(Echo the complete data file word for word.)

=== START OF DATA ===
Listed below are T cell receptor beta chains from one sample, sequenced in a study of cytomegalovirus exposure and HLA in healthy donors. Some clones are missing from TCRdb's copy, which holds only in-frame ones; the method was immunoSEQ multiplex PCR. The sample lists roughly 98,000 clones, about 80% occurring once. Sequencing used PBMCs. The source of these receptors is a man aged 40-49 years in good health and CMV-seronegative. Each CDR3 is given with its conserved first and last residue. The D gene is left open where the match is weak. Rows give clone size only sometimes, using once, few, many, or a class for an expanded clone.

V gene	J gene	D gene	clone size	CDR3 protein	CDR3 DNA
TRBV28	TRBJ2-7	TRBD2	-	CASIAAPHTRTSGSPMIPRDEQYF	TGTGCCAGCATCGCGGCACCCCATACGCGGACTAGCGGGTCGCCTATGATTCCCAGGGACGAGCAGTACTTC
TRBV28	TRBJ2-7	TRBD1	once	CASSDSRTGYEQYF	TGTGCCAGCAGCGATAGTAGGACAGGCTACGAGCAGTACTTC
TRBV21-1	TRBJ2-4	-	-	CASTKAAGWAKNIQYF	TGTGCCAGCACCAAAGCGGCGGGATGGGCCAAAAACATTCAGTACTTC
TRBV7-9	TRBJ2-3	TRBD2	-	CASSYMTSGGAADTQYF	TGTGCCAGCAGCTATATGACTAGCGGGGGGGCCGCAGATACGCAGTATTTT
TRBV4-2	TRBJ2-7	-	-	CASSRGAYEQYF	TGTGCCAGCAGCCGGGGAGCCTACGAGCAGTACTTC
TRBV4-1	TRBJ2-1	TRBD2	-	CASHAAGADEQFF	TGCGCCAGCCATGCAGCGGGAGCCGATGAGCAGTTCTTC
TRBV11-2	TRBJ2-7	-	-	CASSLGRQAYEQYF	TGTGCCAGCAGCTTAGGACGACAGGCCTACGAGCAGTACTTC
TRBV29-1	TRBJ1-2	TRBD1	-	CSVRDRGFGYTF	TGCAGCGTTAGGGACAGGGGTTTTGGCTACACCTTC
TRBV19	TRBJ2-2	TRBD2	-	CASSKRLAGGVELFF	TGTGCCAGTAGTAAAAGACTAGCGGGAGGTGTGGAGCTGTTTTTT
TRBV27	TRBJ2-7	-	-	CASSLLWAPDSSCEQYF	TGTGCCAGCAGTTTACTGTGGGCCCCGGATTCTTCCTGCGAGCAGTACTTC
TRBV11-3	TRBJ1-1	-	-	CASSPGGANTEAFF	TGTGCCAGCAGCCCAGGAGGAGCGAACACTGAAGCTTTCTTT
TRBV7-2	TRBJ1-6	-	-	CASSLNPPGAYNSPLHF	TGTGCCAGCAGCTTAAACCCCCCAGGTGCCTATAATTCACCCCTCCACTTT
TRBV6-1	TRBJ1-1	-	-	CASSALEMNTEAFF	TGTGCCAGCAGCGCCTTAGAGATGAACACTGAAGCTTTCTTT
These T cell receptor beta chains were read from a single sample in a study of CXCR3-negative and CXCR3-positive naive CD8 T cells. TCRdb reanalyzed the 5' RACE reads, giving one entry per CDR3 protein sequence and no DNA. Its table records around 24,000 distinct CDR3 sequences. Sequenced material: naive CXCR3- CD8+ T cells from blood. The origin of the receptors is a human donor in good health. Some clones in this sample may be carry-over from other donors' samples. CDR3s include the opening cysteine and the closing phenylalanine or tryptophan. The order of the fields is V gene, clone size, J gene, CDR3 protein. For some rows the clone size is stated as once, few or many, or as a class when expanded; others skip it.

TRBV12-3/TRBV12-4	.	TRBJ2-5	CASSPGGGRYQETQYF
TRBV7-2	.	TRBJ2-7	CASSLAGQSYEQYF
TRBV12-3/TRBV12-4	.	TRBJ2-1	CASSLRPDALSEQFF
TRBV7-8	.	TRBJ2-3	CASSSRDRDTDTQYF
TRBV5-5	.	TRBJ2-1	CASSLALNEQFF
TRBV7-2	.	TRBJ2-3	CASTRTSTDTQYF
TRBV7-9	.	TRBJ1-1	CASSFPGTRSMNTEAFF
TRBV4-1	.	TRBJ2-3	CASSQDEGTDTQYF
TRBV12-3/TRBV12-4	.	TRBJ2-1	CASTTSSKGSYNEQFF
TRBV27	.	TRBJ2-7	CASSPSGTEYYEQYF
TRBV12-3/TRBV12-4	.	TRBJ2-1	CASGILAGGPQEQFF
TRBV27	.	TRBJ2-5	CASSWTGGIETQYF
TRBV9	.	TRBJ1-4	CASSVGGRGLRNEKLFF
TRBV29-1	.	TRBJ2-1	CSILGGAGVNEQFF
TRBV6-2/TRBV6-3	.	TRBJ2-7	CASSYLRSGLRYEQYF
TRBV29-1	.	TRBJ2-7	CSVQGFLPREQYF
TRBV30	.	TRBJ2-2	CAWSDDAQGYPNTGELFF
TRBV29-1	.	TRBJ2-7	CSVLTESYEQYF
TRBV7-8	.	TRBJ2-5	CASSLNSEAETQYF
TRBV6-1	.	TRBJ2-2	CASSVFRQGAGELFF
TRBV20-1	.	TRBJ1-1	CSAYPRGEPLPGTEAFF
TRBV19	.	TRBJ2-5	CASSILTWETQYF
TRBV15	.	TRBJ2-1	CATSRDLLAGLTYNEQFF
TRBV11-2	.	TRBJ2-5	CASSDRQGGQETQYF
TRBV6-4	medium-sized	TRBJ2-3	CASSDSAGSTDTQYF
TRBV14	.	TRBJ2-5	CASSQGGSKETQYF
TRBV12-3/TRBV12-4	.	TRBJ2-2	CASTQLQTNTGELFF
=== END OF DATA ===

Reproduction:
Listed below are T cell receptor beta chains from one sample, sequenced in a study of cytomegalovirus exposure and HLA in healthy donors. Some clones are missing from TCRdb's copy, which holds only in-frame ones; the method was immunoSEQ multiplex PCR. The sample lists roughly 98,000 clones, about 80% occurring once. Sequencing used PBMCs. The source of these receptors is a man aged 40-49 years in good health and CMV-seronegative. Each CDR3 is given with its conserved first and last residue. The D gene is left open where the match is weak. Rows give clone size only sometimes, using once, few, many, or a class for an expanded clone.

V gene	J gene	D gene	clone size	CDR3 protein	CDR3 DNA
TRBV28	TRBJ2-7	TRBD2	-	CASIAAPHTRTSGSPMIPRDEQYF	TGTGCCAGCATCGCGGCACCCCATACGCGGACTAGCGGGTCGCCTATGATTCCCAGGGACGAGCAGTACTTC
TRBV28	TRBJ2-7	TRBD1	once	CASSDSRTGYEQYF	TGTGCCAGCAGCGATAGTAGGACAGGCTACGAGCAGTACTTC
TRBV21-1	TRBJ2-4	-	-	CASTKAAGWAKNIQYF	TGTGCCAGCACCAAAGCGGCGGGATGGGCCAAAAACATTCAGTACTTC
TRBV7-9	TRBJ2-3	TRBD2	-	CASSYMTSGGAADTQYF	TGTGCCAGCAGCTATATGACTAGCGGGGGGGCCGCAGATACGCAGTATTTT
TRBV4-2	TRBJ2-7	-	-	CASSRGAYEQYF	TGTGCCAGCAGCCGGGGAGCCTACGAGCAGTACTTC
TRBV4-1	TRBJ2-1	TRBD2	-	CASHAAGADEQFF	TGCGCCAGCCATGCAGCGGGAGCCGATGAGCAGTTCTTC
TRBV11-2	TRBJ2-7	-	-	CASSLGRQAYEQYF	TGTGCCAGCAGCTTAGGACGACAGGCCTACGAGCAGTACTTC
TRBV29-1	TRBJ1-2	TRBD1	-	CSVRDRGFGYTF	TGCAGCGTTAGGGACAGGGGTTTTGGCTACACCTTC
TRBV19	TRBJ2-2	TRBD2	-	CASSKRLAGGVELFF	TGTGCCAGTAGTAAAAGACTAGCGGGAGGTGTGGAGCTGTTTTTT
TRBV27	TRBJ2-7	-	-	CASSLLWAPDSSCEQYF	TGTGCCAGCAGTTTACTGTGGGCCCCGGATTCTTCCTGCGAGCAGTACTTC
TRBV11-3	TRBJ1-1	-	-	CASSPGGANTEAFF	TGTGCCAGCAGCCCAGGAGGAGCGAACACTGAAGCTTTCTTT
TRBV7-2	TRBJ1-6	-	-	CASSLNPPGAYNSPLHF	TGTGCCAGCAGCTTAAACCCCCCAGGTGCCTATAATTCACCCCTCCACTTT
TRBV6-1	TRBJ1-1	-	-	CASSALEMNTEAFF	TGTGCCAGCAGCGCCTTAGAGATGAACACTGAAGCTTTCTTT
These T cell receptor beta chains were read from a single sample in a study of CXCR3-negative and CXCR3-positive naive CD8 T cells. TCRdb reanalyzed the 5' RACE reads, giving one entry per CDR3 protein sequence and no DNA. Its table records around 24,000 distinct CDR3 sequences. Sequenced material: naive CXCR3- CD8+ T cells from blood. The origin of the receptors is a human donor in good health. Some clones in this sample may be carry-over from other donors' samples. CDR3s include the opening cysteine and the closing phenylalanine or tryptophan. The order of the fields is V gene, clone size, J gene, CDR3 protein. For some rows the clone size is stated as once, few or many, or as a class when expanded; others skip it.

TRBV12-3/TRBV12-4	.	TRBJ2-5	CASSPGGGRYQETQYF
TRBV7-2	.	TRBJ2-7	CASSLAGQSYEQYF
TRBV12-3/TRBV12-4	.	TRBJ2-1	CASSLRPDALSEQFF
TRBV7-8	.	TRBJ2-3	CASSSRDRDTDTQYF
TRBV5-5	.	TRBJ2-1	CASSLALNEQFF
TRBV7-2	.	TRBJ2-3	CASTRTSTDTQYF
TRBV7-9	.	TRBJ1-1	CASSFPGTRSMNTEAFF
TRBV4-1	.	TRBJ2-3	CASSQDEGTDTQYF
TRBV12-3/TRBV12-4	.	TRBJ2-1	CASTTSSKGSYNEQFF
TRBV27	.	TRBJ2-7	CASSPSGTEYYEQYF
TRBV12-3/TRBV12-4	.	TRBJ2-1	CASGILAGGPQEQFF
TRBV27	.	TRBJ2-5	CASSWTGGIETQYF
TRBV9	.	TRBJ1-4	CASSVGGRGLRNEKLFF
TRBV29-1	.	TRBJ2-1	CSILGGAGVNEQFF
TRBV6-2/TRBV6-3	.	TRBJ2-7	CASSYLRSGLRYEQYF
TRBV29-1	.	TRBJ2-7	CSVQGFLPREQYF
TRBV30	.	TRBJ2-2	CAWSDDAQGYPNTGELFF
TRBV29-1	.	TRBJ2-7	CSVLTESYEQYF
TRBV7-8	.	TRBJ2-5	CASSLNSEAETQYF
TRBV6-1	.	TRBJ2-2	CASSVFRQGAGELFF
TRBV20-1	.	TRBJ1-1	CSAYPRGEPLPGTEAFF
TRBV19	.	TRBJ2-5	CASSILTWETQYF
TRBV15	.	TRBJ2-1	CATSRDLLAGLTYNEQFF
TRBV11-2	.	TRBJ2-5	CASSDRQGGQETQYF
TRBV6-4	medium-sized	TRBJ2-3	CASSDSAGSTDTQYF
TRBV14	.	TRBJ2-5	CASSQGGSKETQYF
TRBV12-3/TRBV12-4	.	TRBJ2-2	CASTQLQTNTGELFF